Bringing setTimeout to ECMAScript

Jorge jorge at
Mon Mar 21 03:47:48 PDT 2011

On 21/03/2011, at 00:21, Bradley Meck wrote:

> It isn't in the past though, it is scheduled to be run as soon as
> possible past a certain point. That being said `as soon as possible`
> may not be in a particular order (os schedulers / threads / event
> listeners in js for example). I view this close to even listeners in
> the respect that schedule of events cannot be determined. While it may
> appear to be logical to have events FIFO based upon maxage, most other
> systems besides a simple manual iteration of a set do not follow this.
> I don't schedule events in a particular order because I have never
> encountered a situation where I would want 2 timers where I couldn't
> schedule the 2nd one that depends upon the first, after the first. Is
> there a situation where it makes sense to have
> setTimeout(f,10)
> setTimeout(g,20)
> where g depends f instead of:
> setTimeout(function(){
>  f();
>  setTimeout(g,10);
> },10)
> Which is more verbose, but far clearer on intention.
> 1. This allows for the linear fashion that people may desire, without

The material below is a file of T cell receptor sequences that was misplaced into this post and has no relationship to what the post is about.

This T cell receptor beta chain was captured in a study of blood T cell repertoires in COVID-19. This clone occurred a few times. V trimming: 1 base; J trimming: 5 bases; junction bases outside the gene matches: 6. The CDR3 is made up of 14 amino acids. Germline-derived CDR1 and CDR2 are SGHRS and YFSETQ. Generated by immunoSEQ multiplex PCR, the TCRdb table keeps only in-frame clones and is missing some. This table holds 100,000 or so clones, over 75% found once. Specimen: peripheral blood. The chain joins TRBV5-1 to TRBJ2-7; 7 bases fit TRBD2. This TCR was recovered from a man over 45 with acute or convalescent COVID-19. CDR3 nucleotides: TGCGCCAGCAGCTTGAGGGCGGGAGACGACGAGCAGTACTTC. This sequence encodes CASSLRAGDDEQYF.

> causing limiting behavior on the scheduler.
> 2. This is much more clear that g should fire 10milliseconds after f
> rather than possibly immediately after f (which presumably is what the
> example wants).
> 3. It encourages less `magic` in how things are scheduled.
> Expectations of manipulation are lowered and code design is encouraged
> over engine implementation.
> The fact that you say an order should be honored is a bit misleading
> for 2 facts.
> 1. I would expect g to fire 10ms after f, but it may fire immediately.
> 2. By design it separates the dependent functions f and g so I have no
> reason seeing that code to expect g to rely on f.
> So while you may see this as being an expectation of FIFO based upon
> max age, I merely see it as after x milliseconds something should be
> fired, nothing more, no magic.

I don't think there's any magic in this:

1.- If you could service every timer at exactly its target time, that would be the expected order.
2.- If you can't, because is already > their target times, well, just service them in the expected order, as in (1).


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